Furthermore, BLR does not have that many flights into these cities and they’re certainly not timed for connection traffic. Even larger airports like DEL and BOM often require layovers of 4 to 5 hours to get the morning flight into even big cities like Chennai. In contrast, LHR FRA, DXB, etc act basically like scissor hubs, bringing traffic from around the world together and then shuffling them onto their destination flights within a few hours.

    If I’m flying to MAA I’m not transferring in BLR, even if I live in SF. I’d rather take a 1-stop through dxb or hkg. It’ll usually be faster with less layover time not to mention a better on board experience. And if I live in Chicago or Atlanta, I *might* connect through SFO or SEA to get to BLR since it’s a domestic transfer with plenty of flights in case of delays. But that depends on how many hours of additional flying I’m doing to backtrack such a huge distance. But I’m certainly not doing a 2-stop to get to MAA…

    (FWIW Air India manages this better by having direct flights to HYD and BLR: they stop in DEL but you continue on the same flight to your final destination. No need to connect, and no worries about missing your flight due to delays)

  24. Feeder airports in south India such as Hubli, Belgaum, Mysore, Vijayawada, Tirupati, Bellary, Salem, Madurai, Coimbatore, Kolhapur, Rajamundry and many others like Indore, Nagpur, Bhopal, etc etc; and other tier two and three cities that do not have an airport yet have people who travel. They have to Essentially go to a major airport to fly to USA. For those going to NW USA Bangalore Seattle direct flight becomes a good option. They have to get to a major airport even if they want to fly to Middle East or Europe or Eastwards. They can avoid that extra changeover. When terminal 2 opens in Bangalore next year more direct flights to new destinations are on cards. Over the next 5-8 years it may become the leading airport in the country.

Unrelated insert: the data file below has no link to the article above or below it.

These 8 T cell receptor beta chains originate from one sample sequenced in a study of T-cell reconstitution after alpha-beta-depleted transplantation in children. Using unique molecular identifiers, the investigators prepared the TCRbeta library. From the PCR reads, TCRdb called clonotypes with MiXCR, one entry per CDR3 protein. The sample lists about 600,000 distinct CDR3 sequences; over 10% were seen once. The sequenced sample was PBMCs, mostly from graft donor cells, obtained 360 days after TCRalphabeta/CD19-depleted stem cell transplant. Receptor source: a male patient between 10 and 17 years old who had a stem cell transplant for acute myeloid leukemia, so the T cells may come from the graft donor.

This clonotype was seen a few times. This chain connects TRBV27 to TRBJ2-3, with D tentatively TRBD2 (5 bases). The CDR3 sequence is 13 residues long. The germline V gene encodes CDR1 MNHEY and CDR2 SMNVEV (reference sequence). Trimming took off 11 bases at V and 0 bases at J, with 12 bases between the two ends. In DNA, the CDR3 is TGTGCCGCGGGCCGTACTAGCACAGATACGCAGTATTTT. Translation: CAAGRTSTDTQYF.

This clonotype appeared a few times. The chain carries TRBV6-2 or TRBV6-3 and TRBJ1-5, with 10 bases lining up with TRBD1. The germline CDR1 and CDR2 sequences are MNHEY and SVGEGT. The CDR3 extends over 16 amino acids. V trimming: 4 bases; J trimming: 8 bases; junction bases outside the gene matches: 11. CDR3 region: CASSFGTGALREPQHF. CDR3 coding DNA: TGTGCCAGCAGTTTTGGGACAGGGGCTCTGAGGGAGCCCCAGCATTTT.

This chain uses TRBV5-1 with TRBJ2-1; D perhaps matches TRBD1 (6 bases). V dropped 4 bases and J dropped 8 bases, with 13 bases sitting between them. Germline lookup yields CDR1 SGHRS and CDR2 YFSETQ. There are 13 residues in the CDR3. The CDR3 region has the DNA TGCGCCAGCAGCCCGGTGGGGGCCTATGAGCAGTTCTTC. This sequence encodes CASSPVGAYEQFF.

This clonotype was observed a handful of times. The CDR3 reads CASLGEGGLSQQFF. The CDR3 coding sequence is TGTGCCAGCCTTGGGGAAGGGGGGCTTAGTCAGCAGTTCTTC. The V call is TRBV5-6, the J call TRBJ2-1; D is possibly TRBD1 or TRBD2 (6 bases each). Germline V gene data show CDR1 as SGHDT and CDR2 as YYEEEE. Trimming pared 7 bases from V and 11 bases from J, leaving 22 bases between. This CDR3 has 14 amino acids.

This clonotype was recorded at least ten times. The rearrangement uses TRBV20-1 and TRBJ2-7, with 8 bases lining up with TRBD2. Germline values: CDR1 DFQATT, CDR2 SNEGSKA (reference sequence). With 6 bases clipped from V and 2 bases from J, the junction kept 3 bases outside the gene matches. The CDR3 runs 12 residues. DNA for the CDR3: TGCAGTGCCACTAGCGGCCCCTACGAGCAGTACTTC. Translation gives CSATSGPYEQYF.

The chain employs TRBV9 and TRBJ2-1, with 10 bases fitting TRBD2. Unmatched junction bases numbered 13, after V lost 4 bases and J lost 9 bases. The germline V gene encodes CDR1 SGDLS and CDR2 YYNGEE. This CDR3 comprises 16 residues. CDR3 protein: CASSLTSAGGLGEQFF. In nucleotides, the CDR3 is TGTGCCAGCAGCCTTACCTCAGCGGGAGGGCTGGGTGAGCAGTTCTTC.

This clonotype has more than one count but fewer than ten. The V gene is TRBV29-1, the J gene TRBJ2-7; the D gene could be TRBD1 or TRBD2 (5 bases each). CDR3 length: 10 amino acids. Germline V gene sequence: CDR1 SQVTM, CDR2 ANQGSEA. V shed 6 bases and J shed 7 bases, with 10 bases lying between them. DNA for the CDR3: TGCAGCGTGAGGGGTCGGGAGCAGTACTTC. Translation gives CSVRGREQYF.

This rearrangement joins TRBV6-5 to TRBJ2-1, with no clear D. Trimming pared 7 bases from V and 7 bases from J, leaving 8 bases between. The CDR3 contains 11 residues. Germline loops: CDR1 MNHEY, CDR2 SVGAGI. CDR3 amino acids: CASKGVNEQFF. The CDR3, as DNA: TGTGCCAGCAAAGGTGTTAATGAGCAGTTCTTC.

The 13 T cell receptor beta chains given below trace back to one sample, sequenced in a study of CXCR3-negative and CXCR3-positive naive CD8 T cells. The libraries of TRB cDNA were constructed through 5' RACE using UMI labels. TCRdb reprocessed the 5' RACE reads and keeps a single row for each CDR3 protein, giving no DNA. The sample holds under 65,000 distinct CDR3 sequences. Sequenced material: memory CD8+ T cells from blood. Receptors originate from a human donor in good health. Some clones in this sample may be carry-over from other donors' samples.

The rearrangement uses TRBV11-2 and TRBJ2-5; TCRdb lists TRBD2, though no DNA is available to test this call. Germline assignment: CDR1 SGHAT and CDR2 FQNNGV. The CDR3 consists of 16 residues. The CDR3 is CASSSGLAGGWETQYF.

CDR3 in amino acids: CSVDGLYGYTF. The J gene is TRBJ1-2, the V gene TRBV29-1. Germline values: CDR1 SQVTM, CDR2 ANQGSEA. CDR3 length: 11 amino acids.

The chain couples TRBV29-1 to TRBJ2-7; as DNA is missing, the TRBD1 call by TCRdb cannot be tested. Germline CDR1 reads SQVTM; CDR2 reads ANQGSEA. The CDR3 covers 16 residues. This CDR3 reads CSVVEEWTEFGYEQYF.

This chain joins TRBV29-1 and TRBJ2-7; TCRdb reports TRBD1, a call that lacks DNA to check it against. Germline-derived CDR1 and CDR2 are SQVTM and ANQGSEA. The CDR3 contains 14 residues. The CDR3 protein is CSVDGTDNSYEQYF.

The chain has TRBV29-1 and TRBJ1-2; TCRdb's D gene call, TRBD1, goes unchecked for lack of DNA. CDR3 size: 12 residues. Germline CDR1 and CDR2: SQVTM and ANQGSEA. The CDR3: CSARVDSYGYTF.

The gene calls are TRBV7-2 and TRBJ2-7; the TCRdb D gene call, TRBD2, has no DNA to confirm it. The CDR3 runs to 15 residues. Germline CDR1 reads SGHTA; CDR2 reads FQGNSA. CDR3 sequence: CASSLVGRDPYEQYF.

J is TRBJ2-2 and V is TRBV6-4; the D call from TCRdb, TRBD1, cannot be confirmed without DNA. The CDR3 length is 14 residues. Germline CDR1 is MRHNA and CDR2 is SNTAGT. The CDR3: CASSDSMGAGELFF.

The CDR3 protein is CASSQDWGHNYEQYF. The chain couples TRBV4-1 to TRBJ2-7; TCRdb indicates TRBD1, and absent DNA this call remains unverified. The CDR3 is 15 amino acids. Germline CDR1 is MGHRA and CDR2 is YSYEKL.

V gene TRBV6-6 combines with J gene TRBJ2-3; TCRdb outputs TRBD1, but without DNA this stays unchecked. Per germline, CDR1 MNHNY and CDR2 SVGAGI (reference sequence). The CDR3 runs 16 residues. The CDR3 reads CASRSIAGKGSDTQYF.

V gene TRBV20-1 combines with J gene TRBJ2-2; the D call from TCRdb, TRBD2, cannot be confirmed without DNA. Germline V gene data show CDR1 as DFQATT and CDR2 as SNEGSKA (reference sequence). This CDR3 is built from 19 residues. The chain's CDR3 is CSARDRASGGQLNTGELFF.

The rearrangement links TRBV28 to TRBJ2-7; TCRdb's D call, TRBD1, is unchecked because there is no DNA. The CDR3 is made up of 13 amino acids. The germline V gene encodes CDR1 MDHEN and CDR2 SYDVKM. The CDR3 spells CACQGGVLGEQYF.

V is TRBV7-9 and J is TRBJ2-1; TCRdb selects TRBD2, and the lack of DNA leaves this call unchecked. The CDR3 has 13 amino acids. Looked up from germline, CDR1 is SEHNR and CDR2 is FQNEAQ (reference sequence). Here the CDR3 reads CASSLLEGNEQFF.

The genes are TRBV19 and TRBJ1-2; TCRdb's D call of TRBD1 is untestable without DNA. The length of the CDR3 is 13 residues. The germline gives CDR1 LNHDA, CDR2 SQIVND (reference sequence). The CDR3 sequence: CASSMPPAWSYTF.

25. Lune, you are certainly wrong as blr is well connected to major airports in india….especially to MAA and HYD…and infact blr has a single terminal for both domestic and international….i don’t know what makes it difficult for transferring…

  26. @ Weymar M Osborne

    Aircraft and engines are sold with a thrust rating which dictates the maximum takeoff weight of the aircraft. To reduce the expense of purchasing the aircraft airlines at times decide to not purchase the full rating which would in effect would limit the range or restrict the load carried by aircraft operated by that airline. United has done this in the past such as with the 777-200ER. When they transitioned from the 747 to 777 in Australia they negotiated with Boeing to increase the max certified thrust for the aircraft thereby reducing any weight penalty on the flights. This could be the case in this situation to make these flights workable.

    Another possibility is that Boeing or the engine manufacturer created additional enhancements over time to improve efficiency that were not available at the time of original purchase of the aircraft and these are now going to be purchased and included in the aircraft. These enhancements could have been the result of for example Boeing competing for the Qantas sun rise project.

    Either way the airline must pay for the additional capabilities in the aircraft. In this situation the answers could be that this was a negotiated part of the 737 MAX grounding as part of the compensation without any cash having to change hands. This is just speculation though.